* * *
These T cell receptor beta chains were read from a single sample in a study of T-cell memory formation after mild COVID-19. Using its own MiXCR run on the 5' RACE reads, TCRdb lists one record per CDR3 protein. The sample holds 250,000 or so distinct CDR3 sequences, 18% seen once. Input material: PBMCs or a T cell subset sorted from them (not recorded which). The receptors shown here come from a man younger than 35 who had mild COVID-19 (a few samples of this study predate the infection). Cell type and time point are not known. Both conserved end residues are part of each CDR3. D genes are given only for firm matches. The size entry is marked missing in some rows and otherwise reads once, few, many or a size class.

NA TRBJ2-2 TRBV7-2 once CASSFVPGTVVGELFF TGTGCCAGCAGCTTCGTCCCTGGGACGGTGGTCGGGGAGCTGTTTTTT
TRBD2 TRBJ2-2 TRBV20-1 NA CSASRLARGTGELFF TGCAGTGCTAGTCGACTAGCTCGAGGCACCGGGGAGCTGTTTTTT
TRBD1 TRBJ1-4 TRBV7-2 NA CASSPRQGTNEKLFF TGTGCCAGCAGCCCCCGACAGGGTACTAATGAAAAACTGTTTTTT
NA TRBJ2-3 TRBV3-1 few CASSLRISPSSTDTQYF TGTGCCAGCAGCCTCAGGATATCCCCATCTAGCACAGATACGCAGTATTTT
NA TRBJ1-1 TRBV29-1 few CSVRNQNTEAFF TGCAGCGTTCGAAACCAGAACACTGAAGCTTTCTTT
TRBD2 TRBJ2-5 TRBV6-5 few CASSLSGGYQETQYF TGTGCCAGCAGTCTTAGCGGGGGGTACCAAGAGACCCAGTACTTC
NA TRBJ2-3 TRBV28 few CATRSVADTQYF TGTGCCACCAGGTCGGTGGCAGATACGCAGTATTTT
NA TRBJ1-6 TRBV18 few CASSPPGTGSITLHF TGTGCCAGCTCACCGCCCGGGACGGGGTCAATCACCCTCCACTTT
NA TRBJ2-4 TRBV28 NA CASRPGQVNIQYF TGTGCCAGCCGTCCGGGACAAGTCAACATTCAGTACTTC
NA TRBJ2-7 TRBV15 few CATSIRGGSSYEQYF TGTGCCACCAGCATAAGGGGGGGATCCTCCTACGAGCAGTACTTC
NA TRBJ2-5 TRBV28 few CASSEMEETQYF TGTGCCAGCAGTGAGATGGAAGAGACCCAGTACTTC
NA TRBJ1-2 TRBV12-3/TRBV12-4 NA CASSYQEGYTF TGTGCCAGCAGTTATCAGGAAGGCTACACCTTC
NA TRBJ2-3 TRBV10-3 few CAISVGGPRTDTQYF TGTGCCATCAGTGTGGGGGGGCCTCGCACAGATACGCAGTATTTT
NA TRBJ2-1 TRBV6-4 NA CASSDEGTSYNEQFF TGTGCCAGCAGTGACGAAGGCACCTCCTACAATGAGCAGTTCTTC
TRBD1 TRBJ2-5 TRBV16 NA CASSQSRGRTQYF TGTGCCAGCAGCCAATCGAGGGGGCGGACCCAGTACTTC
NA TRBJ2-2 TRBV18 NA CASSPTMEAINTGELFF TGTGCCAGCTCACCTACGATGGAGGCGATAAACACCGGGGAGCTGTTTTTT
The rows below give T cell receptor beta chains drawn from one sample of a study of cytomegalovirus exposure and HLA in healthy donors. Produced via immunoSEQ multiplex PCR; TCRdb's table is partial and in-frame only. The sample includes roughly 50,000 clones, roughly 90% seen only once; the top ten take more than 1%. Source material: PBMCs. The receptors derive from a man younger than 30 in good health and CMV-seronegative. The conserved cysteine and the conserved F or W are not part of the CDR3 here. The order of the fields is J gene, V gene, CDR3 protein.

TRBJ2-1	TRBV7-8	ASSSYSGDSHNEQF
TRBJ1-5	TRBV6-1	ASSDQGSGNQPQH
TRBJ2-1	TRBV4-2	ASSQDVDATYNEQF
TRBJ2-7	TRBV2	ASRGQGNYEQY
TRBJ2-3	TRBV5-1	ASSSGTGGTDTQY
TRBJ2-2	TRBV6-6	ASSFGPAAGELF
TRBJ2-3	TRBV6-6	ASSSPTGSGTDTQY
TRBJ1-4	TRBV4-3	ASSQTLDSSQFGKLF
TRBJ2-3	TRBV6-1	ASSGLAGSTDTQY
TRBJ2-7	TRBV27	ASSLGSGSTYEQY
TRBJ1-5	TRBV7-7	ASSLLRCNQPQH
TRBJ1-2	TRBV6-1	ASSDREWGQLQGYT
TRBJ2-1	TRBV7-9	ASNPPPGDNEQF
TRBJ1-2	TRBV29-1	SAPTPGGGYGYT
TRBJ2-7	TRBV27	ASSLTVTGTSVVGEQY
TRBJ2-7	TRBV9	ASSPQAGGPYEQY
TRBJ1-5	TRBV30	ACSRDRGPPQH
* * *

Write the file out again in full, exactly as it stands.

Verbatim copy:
These T cell receptor beta chains were read from a single sample in a study of T-cell memory formation after mild COVID-19. Using its own MiXCR run on the 5' RACE reads, TCRdb lists one record per CDR3 protein. The sample holds 250,000 or so distinct CDR3 sequences, 18% seen once. Input material: PBMCs or a T cell subset sorted from them (not recorded which). The receptors shown here come from a man younger than 35 who had mild COVID-19 (a few samples of this study predate the infection). Cell type and time point are not known. Both conserved end residues are part of each CDR3. D genes are given only for firm matches. The size entry is marked missing in some rows and otherwise reads once, few, many or a size class.

NA TRBJ2-2 TRBV7-2 once CASSFVPGTVVGELFF TGTGCCAGCAGCTTCGTCCCTGGGACGGTGGTCGGGGAGCTGTTTTTT
TRBD2 TRBJ2-2 TRBV20-1 NA CSASRLARGTGELFF TGCAGTGCTAGTCGACTAGCTCGAGGCACCGGGGAGCTGTTTTTT
TRBD1 TRBJ1-4 TRBV7-2 NA CASSPRQGTNEKLFF TGTGCCAGCAGCCCCCGACAGGGTACTAATGAAAAACTGTTTTTT
NA TRBJ2-3 TRBV3-1 few CASSLRISPSSTDTQYF TGTGCCAGCAGCCTCAGGATATCCCCATCTAGCACAGATACGCAGTATTTT
NA TRBJ1-1 TRBV29-1 few CSVRNQNTEAFF TGCAGCGTTCGAAACCAGAACACTGAAGCTTTCTTT
TRBD2 TRBJ2-5 TRBV6-5 few CASSLSGGYQETQYF TGTGCCAGCAGTCTTAGCGGGGGGTACCAAGAGACCCAGTACTTC
NA TRBJ2-3 TRBV28 few CATRSVADTQYF TGTGCCACCAGGTCGGTGGCAGATACGCAGTATTTT
NA TRBJ1-6 TRBV18 few CASSPPGTGSITLHF TGTGCCAGCTCACCGCCCGGGACGGGGTCAATCACCCTCCACTTT
NA TRBJ2-4 TRBV28 NA CASRPGQVNIQYF TGTGCCAGCCGTCCGGGACAAGTCAACATTCAGTACTTC
NA TRBJ2-7 TRBV15 few CATSIRGGSSYEQYF TGTGCCACCAGCATAAGGGGGGGATCCTCCTACGAGCAGTACTTC
NA TRBJ2-5 TRBV28 few CASSEMEETQYF TGTGCCAGCAGTGAGATGGAAGAGACCCAGTACTTC
NA TRBJ1-2 TRBV12-3/TRBV12-4 NA CASSYQEGYTF TGTGCCAGCAGTTATCAGGAAGGCTACACCTTC
NA TRBJ2-3 TRBV10-3 few CAISVGGPRTDTQYF TGTGCCATCAGTGTGGGGGGGCCTCGCACAGATACGCAGTATTTT
NA TRBJ2-1 TRBV6-4 NA CASSDEGTSYNEQFF TGTGCCAGCAGTGACGAAGGCACCTCCTACAATGAGCAGTTCTTC
TRBD1 TRBJ2-5 TRBV16 NA CASSQSRGRTQYF TGTGCCAGCAGCCAATCGAGGGGGCGGACCCAGTACTTC
NA TRBJ2-2 TRBV18 NA CASSPTMEAINTGELFF TGTGCCAGCTCACCTACGATGGAGGCGATAAACACCGGGGAGCTGTTTTTT
The rows below give T cell receptor beta chains drawn from one sample of a study of cytomegalovirus exposure and HLA in healthy donors. Produced via immunoSEQ multiplex PCR; TCRdb's table is partial and in-frame only. The sample includes roughly 50,000 clones, roughly 90% seen only once; the top ten take more than 1%. Source material: PBMCs. The receptors derive from a man younger than 30 in good health and CMV-seronegative. The conserved cysteine and the conserved F or W are not part of the CDR3 here. The order of the fields is J gene, V gene, CDR3 protein.

TRBJ2-1	TRBV7-8	ASSSYSGDSHNEQF
TRBJ1-5	TRBV6-1	ASSDQGSGNQPQH
TRBJ2-1	TRBV4-2	ASSQDVDATYNEQF
TRBJ2-7	TRBV2	ASRGQGNYEQY
TRBJ2-3	TRBV5-1	ASSSGTGGTDTQY
TRBJ2-2	TRBV6-6	ASSFGPAAGELF
TRBJ2-3	TRBV6-6	ASSSPTGSGTDTQY
TRBJ1-4	TRBV4-3	ASSQTLDSSQFGKLF
TRBJ2-3	TRBV6-1	ASSGLAGSTDTQY
TRBJ2-7	TRBV27	ASSLGSGSTYEQY
TRBJ1-5	TRBV7-7	ASSLLRCNQPQH
TRBJ1-2	TRBV6-1	ASSDREWGQLQGYT
TRBJ2-1	TRBV7-9	ASNPPPGDNEQF
TRBJ1-2	TRBV29-1	SAPTPGGGYGYT
TRBJ2-7	TRBV27	ASSLTVTGTSVVGEQY
TRBJ2-7	TRBV9	ASSPQAGGPYEQY
TRBJ1-5	TRBV30	ACSRDRGPPQH